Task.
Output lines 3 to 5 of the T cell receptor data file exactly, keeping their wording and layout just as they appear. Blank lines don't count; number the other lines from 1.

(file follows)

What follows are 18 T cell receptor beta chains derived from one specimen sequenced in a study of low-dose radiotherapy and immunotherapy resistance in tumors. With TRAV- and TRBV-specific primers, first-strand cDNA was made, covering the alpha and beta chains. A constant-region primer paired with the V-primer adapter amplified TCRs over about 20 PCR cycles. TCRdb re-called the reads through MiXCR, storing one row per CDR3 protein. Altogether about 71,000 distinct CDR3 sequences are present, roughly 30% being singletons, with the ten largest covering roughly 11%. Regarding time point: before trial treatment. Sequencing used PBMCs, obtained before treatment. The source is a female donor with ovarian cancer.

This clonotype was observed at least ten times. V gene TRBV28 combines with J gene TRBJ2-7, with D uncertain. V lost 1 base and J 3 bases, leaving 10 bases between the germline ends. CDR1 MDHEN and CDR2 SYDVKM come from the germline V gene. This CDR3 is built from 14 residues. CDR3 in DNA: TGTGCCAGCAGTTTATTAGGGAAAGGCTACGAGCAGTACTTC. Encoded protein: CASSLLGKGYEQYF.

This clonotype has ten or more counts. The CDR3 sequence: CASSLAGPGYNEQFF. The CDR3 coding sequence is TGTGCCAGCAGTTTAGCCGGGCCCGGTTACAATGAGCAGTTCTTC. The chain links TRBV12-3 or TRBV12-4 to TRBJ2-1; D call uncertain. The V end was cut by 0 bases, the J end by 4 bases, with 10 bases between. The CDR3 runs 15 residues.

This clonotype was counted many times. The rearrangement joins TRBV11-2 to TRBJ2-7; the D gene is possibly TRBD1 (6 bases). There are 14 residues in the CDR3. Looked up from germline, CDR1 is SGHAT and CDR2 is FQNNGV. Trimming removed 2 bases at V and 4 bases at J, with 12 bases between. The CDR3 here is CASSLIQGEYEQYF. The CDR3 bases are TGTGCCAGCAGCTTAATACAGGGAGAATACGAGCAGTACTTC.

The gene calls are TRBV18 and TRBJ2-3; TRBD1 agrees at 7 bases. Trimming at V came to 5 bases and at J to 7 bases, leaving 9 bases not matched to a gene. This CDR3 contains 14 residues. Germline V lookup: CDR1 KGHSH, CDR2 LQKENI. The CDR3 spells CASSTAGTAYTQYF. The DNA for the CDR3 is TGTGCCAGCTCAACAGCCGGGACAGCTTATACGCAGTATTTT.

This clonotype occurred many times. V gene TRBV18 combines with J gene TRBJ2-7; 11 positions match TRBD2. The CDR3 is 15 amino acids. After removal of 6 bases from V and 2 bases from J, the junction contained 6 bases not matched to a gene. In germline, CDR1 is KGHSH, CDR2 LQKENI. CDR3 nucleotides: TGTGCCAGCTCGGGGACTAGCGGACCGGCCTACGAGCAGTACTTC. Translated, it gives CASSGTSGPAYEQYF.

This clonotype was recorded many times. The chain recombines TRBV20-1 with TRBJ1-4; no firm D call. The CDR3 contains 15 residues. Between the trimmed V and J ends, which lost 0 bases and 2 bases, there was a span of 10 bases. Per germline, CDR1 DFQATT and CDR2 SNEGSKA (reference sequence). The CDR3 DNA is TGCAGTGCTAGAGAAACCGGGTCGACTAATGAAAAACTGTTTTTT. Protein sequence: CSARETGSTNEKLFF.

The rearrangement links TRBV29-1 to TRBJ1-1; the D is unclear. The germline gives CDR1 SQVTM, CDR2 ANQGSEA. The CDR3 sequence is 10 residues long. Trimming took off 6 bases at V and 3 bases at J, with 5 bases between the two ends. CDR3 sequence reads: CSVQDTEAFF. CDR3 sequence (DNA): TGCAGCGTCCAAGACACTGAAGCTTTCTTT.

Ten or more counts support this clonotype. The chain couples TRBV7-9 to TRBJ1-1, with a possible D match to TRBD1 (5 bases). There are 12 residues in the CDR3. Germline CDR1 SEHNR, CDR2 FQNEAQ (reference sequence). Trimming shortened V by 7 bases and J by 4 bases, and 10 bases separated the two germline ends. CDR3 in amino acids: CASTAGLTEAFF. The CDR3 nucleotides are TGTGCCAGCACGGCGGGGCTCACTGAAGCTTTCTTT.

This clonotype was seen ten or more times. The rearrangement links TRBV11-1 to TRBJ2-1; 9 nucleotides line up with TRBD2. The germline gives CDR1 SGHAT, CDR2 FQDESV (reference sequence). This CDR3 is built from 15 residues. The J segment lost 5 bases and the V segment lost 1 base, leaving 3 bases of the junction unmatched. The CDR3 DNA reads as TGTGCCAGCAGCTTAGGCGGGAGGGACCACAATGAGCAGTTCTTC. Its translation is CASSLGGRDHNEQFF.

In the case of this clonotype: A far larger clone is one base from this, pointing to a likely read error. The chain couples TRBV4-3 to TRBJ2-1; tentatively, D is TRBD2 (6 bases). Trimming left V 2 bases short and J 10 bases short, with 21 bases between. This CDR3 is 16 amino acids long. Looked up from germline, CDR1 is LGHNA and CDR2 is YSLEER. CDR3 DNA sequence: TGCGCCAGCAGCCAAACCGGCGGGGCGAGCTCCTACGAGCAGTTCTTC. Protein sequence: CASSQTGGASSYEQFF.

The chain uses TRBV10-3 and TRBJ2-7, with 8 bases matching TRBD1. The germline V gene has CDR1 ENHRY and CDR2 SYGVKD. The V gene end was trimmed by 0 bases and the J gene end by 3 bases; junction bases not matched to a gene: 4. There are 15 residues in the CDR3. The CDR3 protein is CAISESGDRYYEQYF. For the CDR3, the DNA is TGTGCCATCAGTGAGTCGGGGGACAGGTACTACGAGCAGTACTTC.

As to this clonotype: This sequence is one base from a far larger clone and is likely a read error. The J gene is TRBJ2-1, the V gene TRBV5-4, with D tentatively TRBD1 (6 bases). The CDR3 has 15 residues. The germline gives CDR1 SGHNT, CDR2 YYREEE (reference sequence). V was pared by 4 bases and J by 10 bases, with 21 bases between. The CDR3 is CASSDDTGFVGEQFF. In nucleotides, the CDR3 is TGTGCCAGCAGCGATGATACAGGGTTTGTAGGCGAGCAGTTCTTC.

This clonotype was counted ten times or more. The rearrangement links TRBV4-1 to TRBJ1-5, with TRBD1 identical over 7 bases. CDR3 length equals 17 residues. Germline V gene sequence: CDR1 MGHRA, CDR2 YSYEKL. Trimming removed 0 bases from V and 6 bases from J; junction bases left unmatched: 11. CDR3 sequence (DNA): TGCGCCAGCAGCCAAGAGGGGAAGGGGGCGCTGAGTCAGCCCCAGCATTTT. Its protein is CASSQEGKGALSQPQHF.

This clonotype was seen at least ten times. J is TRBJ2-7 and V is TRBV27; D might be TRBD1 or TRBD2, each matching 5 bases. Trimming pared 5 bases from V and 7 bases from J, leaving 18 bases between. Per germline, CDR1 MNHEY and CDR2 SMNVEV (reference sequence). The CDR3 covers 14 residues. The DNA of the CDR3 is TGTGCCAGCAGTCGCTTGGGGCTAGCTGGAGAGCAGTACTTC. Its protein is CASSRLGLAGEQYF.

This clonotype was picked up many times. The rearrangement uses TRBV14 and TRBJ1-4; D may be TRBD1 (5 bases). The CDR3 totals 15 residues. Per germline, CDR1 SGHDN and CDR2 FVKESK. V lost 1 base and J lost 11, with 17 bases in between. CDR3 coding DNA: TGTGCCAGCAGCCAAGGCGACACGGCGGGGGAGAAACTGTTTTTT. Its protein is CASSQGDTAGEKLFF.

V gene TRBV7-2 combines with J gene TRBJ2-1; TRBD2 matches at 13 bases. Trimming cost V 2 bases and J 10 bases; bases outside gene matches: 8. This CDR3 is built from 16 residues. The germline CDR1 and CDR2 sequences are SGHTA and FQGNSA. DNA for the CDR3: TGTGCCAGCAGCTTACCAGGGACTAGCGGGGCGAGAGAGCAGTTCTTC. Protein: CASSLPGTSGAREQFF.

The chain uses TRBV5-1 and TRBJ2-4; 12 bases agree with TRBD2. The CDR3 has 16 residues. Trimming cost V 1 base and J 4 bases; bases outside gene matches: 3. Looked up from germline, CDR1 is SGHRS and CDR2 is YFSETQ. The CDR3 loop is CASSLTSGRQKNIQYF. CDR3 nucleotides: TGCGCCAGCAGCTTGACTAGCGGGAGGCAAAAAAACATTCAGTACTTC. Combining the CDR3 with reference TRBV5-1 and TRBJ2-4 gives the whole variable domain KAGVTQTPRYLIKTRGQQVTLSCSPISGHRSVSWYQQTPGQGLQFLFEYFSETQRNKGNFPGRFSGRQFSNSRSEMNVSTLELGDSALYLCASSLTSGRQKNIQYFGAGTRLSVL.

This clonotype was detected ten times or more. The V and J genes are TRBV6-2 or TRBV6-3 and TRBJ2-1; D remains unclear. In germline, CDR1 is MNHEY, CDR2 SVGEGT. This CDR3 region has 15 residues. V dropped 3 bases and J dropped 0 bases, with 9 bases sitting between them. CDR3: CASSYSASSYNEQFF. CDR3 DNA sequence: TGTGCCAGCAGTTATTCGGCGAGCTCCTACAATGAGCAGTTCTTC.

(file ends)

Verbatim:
This clonotype has ten or more counts. The CDR3 sequence: CASSLAGPGYNEQFF. The CDR3 coding sequence is TGTGCCAGCAGTTTAGCCGGGCCCGGTTACAATGAGCAGTTCTTC. The chain links TRBV12-3 or TRBV12-4 to TRBJ2-1; D call uncertain. The V end was cut by 0 bases, the J end by 4 bases, with 10 bases between. The CDR3 runs 15 residues.

This clonotype was counted many times. The rearrangement joins TRBV11-2 to TRBJ2-7; the D gene is possibly TRBD1 (6 bases). There are 14 residues in the CDR3. Looked up from germline, CDR1 is SGHAT and CDR2 is FQNNGV. Trimming removed 2 bases at V and 4 bases at J, with 12 bases between. The CDR3 here is CASSLIQGEYEQYF. The CDR3 bases are TGTGCCAGCAGCTTAATACAGGGAGAATACGAGCAGTACTTC.

The gene calls are TRBV18 and TRBJ2-3; TRBD1 agrees at 7 bases. Trimming at V came to 5 bases and at J to 7 bases, leaving 9 bases not matched to a gene. This CDR3 contains 14 residues. Germline V lookup: CDR1 KGHSH, CDR2 LQKENI. The CDR3 spells CASSTAGTAYTQYF. The DNA for the CDR3 is TGTGCCAGCTCAACAGCCGGGACAGCTTATACGCAGTATTTT.